In an exclusive interview to Headlines Today , when Singh was asked about the 'presstitute' controversy, he said, "I think lot of people are only creating all kinds of things....it is a very valid word.....written by somebody who is a well known writer, if you Google it you will find it. What is being done is that this particular section of media is hell bent on trying to confuse people that presstitue means prostitute.
On Tuesday, Singh who is in Djibouti to oversee evacuation of Indians from Yemen during a press conference had said that the evacuation operation is less exciting than going to the Pakistani embassy.
And when social media started commenting about the remark, former Army chief later in night tweeted, "Friends what do you expect from presstitutes." Adding that last time the TV anchor thought there was 'O' in place of 'E'.
BJP distanced itself from the controversial tweet of Singh, saying twitter is personal and not a party forum and the meaning of the tweet can best be explained by the person concerned.
"Twitter is a personal platform and not a party platform and the meaning of the tweet can best be deciphered by the person concerned," BJP national spokesperson Sambit Patra said. His tweets evoked sharp reactions from political parties including Congress which said the comments were "deplorable" and showed his "insensitivity".
General VK Singh pushed for media regulatory body
At loggerheads with media in recent days, Minister of State for External Affairs V K Singh on Friday pushed for a media regulatory body to function as an effective watchdog".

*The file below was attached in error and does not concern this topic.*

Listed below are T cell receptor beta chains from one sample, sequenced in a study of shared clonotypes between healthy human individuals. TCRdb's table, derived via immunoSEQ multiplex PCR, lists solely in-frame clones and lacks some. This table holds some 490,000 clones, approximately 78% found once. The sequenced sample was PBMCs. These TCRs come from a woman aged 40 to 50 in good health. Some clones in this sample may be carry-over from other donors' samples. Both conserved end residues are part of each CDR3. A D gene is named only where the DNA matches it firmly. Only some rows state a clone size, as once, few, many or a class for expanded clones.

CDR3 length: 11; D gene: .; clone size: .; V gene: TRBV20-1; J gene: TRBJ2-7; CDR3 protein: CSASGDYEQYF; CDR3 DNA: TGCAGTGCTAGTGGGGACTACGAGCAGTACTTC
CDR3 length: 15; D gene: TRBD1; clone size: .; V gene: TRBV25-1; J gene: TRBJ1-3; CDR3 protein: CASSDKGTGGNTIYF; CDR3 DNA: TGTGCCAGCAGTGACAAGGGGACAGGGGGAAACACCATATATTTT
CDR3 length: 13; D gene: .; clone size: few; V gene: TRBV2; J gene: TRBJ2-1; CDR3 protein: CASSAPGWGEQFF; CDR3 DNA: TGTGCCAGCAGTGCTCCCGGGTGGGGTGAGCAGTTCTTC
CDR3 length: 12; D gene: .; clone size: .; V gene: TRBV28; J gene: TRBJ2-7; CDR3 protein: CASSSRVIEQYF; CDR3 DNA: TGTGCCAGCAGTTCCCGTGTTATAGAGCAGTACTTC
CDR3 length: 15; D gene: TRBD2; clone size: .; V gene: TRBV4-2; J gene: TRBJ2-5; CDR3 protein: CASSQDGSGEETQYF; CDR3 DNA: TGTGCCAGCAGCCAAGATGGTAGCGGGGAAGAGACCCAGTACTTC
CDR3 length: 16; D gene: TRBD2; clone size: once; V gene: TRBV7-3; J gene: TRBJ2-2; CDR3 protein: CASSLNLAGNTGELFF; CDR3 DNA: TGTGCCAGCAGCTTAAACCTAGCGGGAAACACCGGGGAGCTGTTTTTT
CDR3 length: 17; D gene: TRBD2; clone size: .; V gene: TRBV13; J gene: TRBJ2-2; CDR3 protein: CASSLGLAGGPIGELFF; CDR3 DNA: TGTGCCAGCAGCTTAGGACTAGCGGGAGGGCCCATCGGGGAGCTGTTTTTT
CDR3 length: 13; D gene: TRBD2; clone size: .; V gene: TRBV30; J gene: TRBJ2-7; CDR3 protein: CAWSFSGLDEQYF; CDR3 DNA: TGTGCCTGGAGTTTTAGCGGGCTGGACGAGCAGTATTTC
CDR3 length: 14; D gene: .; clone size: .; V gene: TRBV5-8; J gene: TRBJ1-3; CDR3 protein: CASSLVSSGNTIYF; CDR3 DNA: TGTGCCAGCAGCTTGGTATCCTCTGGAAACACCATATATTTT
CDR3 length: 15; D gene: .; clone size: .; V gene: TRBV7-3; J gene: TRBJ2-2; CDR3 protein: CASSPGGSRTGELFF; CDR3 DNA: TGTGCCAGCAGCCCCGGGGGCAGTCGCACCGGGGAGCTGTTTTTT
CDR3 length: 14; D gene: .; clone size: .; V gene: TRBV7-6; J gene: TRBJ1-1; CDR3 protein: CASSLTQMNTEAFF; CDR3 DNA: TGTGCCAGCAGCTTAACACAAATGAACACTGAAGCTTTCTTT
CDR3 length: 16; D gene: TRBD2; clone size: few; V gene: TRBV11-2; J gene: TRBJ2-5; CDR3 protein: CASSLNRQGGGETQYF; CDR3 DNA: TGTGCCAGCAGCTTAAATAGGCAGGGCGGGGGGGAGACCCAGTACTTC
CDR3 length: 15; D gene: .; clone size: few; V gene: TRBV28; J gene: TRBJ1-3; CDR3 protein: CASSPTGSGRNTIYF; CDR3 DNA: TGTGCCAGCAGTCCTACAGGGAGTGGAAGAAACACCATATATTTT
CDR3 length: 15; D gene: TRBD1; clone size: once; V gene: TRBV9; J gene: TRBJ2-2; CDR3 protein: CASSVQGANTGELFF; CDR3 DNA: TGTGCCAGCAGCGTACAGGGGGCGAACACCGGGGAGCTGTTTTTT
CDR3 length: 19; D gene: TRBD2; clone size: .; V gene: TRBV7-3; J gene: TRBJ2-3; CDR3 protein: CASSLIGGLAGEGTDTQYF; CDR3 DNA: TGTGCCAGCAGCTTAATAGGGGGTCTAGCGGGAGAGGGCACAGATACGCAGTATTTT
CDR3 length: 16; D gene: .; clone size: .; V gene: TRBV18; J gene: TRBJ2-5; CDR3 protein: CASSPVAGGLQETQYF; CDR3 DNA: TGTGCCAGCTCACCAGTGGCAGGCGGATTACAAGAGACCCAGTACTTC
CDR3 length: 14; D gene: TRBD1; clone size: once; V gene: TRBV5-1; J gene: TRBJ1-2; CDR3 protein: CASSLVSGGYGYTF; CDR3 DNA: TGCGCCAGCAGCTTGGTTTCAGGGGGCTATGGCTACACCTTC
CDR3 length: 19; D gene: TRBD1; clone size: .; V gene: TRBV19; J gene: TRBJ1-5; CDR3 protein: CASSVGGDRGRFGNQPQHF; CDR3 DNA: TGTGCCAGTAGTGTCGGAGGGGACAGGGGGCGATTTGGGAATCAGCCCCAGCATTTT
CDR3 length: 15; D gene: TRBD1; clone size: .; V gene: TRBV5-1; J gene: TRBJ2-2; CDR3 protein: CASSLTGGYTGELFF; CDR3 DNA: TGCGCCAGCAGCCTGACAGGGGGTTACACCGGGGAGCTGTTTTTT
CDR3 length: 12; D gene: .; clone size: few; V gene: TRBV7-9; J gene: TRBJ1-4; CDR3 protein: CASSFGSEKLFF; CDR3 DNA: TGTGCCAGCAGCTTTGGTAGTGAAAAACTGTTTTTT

Singh, who has been under attack for calling newsmen as "presstitutes", said he is been repeatedly attacked since 2012 by certain "media workers" who not only cooked up stories, but also did enormous harm to the institution that he was heading, the Indian Army under the watch of the UPA government.
Alleging that there was no accountability for their actions, he said they are not only getting away scot free but also keeping up a "steady flow of misinformation".
"... The government of India, perhaps not wanting to take on these ‘media workers' who would hide behind the larger umbrella of the ‘National Media', failed to act," the former Army Chief said in a statement.
"It is time that the media itself seriously looked at creating an effective watchdog organisation that has the power to actually nip this malice in the bud. Today the media's own credibility is at stake and unless there is effective internal policing, this problem threatens to go completely out of hand," he said.
Terming media as "one of our great strengths", he said if it has to be protected from being seen as compromised, then it is vital that all collectively push for a regulatory body.
He said that he had complained to the Home Ministry in 2013 about "planted stories and their immediate sources" and added that he would be happy to forward the complaint that was filed with the MHA to the Broadcaster's Association, should it publicly commit itself to forming an impartial body with specific time lines.
Angry over Singh's remarks, local journalists under the banner of Journalists' Association Ghaziabad burnt an effigy of the Minister of State for External Affairs.
In a letter to the Prime Minister which they handed over to the district magistrate, the scribes demanded a public apology from Singh for calling newsmen "presstitutes".
(With inputs from agencies)